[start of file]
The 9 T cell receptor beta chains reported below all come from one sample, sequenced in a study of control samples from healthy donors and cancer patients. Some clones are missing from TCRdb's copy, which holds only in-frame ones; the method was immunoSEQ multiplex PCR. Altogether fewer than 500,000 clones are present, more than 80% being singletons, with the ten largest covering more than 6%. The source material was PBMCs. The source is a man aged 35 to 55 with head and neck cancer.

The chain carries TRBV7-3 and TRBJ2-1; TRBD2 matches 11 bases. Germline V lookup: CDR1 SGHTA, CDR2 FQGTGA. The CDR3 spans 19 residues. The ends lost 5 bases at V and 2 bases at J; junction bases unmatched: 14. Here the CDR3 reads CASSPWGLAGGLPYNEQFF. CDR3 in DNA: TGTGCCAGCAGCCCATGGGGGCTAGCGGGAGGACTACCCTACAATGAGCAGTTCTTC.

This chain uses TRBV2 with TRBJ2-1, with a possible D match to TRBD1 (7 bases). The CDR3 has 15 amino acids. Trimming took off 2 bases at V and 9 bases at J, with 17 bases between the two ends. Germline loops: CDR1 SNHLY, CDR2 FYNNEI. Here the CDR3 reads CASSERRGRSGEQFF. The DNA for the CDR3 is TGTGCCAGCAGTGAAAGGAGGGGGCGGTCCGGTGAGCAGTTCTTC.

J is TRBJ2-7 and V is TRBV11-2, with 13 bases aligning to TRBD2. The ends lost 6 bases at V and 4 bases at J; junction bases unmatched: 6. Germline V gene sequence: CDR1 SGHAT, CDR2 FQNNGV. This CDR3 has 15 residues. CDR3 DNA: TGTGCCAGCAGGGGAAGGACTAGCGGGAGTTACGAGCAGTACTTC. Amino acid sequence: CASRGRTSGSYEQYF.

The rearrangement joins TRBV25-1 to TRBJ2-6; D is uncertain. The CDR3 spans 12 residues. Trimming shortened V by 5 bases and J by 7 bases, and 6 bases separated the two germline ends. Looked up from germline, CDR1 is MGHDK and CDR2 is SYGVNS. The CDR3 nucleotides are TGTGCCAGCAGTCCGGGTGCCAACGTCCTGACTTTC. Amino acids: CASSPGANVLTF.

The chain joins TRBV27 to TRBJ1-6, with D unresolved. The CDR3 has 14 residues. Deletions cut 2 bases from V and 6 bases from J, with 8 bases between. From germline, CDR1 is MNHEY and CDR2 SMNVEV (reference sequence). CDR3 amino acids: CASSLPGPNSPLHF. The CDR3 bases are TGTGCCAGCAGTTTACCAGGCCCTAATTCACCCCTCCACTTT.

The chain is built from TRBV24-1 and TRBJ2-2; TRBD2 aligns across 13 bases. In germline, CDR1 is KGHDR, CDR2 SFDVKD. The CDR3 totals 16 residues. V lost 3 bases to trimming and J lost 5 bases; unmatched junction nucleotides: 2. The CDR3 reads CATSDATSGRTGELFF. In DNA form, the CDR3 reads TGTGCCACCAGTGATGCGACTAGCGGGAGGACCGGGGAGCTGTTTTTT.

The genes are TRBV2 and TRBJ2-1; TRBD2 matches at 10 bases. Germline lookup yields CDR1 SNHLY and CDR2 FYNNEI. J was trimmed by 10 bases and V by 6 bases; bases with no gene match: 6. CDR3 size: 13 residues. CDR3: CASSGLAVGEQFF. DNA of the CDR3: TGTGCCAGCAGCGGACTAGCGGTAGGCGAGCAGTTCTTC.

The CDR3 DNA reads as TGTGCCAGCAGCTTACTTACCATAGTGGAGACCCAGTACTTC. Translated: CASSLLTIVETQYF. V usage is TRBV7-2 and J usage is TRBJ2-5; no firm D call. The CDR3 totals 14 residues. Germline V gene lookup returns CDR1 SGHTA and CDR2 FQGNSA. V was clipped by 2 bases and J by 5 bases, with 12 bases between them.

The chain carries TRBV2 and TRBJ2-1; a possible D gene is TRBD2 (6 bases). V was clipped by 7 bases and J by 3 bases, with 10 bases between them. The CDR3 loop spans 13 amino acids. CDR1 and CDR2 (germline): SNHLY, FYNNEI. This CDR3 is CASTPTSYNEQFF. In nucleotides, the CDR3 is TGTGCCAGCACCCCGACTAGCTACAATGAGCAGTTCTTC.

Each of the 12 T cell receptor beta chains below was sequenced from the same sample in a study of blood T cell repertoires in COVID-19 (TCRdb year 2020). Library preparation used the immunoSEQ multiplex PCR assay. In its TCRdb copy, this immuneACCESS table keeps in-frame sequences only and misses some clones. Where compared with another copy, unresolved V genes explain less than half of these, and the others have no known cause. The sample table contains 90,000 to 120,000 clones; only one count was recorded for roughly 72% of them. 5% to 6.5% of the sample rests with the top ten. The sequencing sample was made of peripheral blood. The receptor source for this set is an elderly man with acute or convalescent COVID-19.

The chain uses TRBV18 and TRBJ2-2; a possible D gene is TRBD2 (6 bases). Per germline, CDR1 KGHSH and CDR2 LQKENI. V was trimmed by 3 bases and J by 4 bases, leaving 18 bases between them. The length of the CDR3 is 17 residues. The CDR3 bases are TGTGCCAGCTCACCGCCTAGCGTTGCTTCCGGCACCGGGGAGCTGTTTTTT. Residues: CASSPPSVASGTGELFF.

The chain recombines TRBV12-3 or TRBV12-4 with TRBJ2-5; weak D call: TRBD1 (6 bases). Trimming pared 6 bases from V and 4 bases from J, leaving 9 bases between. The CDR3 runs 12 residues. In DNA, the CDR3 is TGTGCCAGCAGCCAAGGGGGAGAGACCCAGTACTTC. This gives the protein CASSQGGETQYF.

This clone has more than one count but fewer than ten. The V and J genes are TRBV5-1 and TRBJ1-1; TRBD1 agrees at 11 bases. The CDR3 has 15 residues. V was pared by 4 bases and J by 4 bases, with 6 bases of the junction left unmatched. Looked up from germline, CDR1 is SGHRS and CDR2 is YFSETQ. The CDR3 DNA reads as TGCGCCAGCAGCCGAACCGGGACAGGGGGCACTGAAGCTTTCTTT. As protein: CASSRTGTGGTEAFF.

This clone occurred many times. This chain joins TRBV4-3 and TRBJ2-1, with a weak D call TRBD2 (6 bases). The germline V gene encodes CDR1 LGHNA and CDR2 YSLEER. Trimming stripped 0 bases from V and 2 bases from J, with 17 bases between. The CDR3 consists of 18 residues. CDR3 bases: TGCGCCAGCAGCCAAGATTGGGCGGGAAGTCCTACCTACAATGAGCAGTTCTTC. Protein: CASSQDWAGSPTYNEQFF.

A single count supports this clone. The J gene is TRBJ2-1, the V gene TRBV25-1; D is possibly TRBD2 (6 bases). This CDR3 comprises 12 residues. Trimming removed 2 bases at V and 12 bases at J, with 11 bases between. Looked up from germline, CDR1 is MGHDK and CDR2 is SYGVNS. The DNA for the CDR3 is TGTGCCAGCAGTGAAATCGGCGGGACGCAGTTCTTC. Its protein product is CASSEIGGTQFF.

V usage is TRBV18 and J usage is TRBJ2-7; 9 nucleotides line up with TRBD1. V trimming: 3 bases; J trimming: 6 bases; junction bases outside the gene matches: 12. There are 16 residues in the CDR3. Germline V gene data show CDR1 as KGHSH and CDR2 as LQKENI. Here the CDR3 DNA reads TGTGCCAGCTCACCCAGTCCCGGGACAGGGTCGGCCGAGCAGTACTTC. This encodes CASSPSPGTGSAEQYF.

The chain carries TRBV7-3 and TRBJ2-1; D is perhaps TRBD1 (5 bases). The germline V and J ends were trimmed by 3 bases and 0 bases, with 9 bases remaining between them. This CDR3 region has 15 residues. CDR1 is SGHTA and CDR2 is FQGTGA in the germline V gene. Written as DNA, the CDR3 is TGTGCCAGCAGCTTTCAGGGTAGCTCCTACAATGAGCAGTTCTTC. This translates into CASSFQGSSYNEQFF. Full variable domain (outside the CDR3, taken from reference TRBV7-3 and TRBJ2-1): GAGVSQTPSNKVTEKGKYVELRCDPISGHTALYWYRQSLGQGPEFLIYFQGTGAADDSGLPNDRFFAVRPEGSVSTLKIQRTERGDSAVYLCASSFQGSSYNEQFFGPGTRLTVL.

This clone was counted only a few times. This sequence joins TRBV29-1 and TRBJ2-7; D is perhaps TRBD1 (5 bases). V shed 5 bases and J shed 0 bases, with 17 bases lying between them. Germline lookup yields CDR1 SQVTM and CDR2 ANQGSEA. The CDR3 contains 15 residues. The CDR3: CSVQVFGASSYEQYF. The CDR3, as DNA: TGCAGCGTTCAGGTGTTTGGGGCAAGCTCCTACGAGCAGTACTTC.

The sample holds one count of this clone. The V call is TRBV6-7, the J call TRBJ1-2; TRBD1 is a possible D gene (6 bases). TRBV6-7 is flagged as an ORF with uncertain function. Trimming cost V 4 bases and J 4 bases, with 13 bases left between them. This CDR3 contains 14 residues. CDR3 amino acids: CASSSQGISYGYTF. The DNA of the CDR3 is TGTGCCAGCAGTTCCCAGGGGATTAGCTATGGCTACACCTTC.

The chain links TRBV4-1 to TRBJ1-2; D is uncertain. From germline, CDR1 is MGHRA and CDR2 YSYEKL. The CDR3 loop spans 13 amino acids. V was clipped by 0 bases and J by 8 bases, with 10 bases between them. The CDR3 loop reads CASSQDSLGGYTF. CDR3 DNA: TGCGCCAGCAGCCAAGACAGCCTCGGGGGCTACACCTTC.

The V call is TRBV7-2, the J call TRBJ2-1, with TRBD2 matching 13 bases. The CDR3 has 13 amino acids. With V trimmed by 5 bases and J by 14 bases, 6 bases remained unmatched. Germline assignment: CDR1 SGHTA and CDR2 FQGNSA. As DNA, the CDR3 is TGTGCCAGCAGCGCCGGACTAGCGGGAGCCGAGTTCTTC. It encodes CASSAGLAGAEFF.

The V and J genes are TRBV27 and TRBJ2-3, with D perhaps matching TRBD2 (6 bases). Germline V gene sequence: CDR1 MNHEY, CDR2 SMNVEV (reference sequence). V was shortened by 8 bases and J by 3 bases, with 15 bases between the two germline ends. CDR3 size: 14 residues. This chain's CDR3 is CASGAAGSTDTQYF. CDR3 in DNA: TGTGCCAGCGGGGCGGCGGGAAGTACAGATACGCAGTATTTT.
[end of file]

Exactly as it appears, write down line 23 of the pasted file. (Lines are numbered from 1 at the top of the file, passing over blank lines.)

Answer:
The V and J genes are TRBV27 and TRBJ2-3, with D perhaps matching TRBD2 (6 bases). Germline V gene sequence: CDR1 MNHEY, CDR2 SMNVEV (reference sequence). V was shortened by 8 bases and J by 3 bases, with 15 bases between the two germline ends. CDR3 size: 14 residues. This chain's CDR3 is CASGAAGSTDTQYF. CDR3 in DNA: TGTGCCAGCGGGGCGGCGGGAAGTACAGATACGCAGTATTTT.